Dignity Displaced, by Solidarity Engineering, is a podcast meant to bring voices from the field of humanitarian crises direct to you, with little to no filter.
Dignity Displaced focuses on explaining why so many people are making the dangerous journey to the southern US border and what exactly is happening at the border now through sharing stories directly from people living or working in humanitarian crises as well as interviews with experts, leaders, and advocates from all over the world.
The informal refugee camp in La Plaza de la República, which was once home to up to 3,000 people, was forcibly shut down by the City of Reynosa on May 2nd, 2022 displacing hundreds and resulting in the unfinished shelter that Solidarity has been working on, Senda 2, to be opened out of necessity. In this episode you'll hear Solidarity's field team explain day by day of what happened the week of the 2nd through a mixture of narration, interviews, WhatsApp messages, and sound clips from the field.
This episode is an update on the humanitarian crisis in Reynosa, Mexico and includes interviews with 10 women who have taken varying leaderships roles within this space
In this episode you'll hear from Chloe Rastatter and Christa Cook, the co-hosts of Dignity Displaced. They talk about their work on the US/Mexico border and answer the most frequently asked questions they get from reporters about who they are, what they do, and what its like being a grassroots organization at the border.
Continuing our mini series on why people are fleeing Guatemala, we were joined by author, lawyer, and human rights activist Jennifer Harbury. In this episode, we finish our interview with Jennifer who talks to us about how members of the CIA supported death squads went on to start some of the deadliest cartels in Latin America which now are a major root cause of Guatemalan migration to the US southern border.
Continuing our mini series on why people are fleeing Guatemala, we were joined by author, lawyer, and human rights activist Jennifer Harbury. In this episode, Jennifer talks to us about the US' involvement in the genocide and civil war in the Guatemala during the 80s and 90s and how the CIA documents she got released after 3 hunger strikes show the US' direct support members of death squads in Central America who went onto start some of the deadliest cartels we see today.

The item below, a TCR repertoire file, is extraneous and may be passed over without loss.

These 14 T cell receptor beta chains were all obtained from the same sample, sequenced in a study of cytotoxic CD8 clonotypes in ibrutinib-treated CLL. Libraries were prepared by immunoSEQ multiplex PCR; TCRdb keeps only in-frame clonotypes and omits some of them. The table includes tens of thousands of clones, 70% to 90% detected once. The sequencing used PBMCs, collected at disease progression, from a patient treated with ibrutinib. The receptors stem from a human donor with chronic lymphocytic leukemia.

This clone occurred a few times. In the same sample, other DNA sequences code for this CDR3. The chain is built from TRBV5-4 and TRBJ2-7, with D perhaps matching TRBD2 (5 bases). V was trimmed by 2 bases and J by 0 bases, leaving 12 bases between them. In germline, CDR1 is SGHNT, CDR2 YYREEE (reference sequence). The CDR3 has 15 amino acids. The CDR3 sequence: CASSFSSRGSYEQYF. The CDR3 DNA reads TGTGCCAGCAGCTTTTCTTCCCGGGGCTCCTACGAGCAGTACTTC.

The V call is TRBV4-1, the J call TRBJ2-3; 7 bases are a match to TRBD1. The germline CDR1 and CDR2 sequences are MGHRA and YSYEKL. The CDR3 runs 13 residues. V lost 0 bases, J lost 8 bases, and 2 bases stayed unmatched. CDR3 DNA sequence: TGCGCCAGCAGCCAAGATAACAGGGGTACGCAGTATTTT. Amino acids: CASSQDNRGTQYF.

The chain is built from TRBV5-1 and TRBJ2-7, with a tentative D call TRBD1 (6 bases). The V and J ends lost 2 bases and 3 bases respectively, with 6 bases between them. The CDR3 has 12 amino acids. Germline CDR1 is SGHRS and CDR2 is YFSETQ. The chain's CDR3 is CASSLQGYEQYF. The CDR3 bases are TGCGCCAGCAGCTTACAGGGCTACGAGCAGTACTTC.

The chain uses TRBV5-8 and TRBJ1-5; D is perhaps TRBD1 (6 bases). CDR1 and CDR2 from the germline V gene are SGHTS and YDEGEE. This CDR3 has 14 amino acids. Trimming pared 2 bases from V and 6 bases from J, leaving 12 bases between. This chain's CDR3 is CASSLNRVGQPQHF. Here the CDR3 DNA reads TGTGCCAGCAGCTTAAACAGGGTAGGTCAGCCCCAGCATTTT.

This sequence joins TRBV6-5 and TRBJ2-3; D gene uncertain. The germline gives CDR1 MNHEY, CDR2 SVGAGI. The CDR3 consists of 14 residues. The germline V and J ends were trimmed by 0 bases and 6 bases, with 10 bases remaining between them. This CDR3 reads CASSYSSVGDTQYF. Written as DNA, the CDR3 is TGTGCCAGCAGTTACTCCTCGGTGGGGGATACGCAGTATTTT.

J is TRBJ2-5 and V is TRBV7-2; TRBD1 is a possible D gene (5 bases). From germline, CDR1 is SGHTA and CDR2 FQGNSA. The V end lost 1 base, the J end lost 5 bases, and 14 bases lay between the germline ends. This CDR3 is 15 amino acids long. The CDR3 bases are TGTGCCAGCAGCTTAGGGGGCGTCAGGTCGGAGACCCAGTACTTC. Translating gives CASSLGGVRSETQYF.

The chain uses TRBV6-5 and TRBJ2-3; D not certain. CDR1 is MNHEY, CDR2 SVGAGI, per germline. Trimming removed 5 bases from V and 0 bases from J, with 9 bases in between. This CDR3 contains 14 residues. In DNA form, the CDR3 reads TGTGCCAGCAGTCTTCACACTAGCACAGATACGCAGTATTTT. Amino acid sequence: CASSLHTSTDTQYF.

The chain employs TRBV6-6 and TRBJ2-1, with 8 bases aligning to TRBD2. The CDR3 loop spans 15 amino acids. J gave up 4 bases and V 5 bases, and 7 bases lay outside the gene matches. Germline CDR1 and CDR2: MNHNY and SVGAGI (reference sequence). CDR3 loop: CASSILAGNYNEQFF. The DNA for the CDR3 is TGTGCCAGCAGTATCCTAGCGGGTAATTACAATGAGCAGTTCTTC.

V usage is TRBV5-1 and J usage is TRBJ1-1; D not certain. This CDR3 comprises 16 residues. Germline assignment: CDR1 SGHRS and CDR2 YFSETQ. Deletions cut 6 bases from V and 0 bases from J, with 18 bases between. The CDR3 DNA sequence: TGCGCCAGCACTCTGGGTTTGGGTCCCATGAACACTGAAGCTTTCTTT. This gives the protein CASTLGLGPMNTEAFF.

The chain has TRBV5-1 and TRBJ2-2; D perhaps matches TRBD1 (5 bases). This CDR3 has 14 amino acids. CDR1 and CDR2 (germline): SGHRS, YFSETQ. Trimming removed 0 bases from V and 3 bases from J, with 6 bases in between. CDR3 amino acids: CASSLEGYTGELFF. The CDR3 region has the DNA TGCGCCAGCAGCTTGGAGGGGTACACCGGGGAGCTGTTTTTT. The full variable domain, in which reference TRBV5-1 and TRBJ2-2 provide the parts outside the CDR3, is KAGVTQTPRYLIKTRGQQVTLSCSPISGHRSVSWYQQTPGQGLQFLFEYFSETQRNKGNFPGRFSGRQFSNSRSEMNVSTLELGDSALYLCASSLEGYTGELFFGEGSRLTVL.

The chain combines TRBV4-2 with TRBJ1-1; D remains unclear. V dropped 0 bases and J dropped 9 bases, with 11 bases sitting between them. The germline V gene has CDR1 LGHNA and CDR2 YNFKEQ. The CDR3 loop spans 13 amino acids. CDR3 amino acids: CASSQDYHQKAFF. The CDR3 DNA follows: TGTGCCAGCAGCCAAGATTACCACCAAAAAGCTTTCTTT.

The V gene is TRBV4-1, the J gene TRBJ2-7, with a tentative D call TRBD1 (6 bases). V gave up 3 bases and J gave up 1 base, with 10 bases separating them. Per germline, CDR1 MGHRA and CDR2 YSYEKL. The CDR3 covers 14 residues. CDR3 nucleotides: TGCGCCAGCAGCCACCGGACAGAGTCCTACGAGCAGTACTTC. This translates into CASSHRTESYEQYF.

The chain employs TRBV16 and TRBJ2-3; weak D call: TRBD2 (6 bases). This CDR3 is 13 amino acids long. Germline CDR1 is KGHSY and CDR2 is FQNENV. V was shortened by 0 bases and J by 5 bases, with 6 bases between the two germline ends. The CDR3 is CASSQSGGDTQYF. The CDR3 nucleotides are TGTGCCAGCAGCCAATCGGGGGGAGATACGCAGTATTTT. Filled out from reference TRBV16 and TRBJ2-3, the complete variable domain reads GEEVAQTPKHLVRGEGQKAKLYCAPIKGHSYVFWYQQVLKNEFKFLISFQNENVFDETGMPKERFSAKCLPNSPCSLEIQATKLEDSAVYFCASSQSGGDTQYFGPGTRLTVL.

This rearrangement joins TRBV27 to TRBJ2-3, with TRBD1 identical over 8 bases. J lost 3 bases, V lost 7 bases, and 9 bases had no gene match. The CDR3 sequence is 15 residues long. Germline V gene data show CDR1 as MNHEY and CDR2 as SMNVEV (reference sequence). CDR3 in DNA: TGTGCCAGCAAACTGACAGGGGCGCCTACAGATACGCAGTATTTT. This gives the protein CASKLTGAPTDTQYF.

In recognition of November being Native American Heritage month we brought the conversation within our borders to talk about water access in the Navajo Nation where 30% of the population lives without running water. This episode includes stories from two Diné leaders who had to step up to confront the growing water crisis during the COVID lockdown and beyond.
In the light to the growing humanitarian crisis at the southern border, this episode includes interviews with an immigration lawyer, multiple humanitarian aid workers, and multiple asylum seekers in order to get an idea as to how the US/Mexico border has or hasn't changed with the change of administration.
This episode includes 4 interviews with Guatemalan indigenous leaders, youth protesters, and water rights activists. Together, these interviews will give you an idea of how the historic power imbalances, foreign investment, and the ongoing fight for human rights in Guatemala effects migration toward the US/Mexico border.
This episode focuses on how climate change has both sudden and slow onset effects on migration. It includes a conversation with an expert in the field as well as an aid worker who has focused the past 3o years on confronting water sacristy.
1. The Beginning of the End - Matamoros, Mexico
This episode of Dignity Displaced follows several asylum seekers at the Matamoros refugee camp as they describe their journey to the border, their expereince in the camp, and their reaction to President Biden's first steps to repeal the Migrant Protection Protocols (MPP).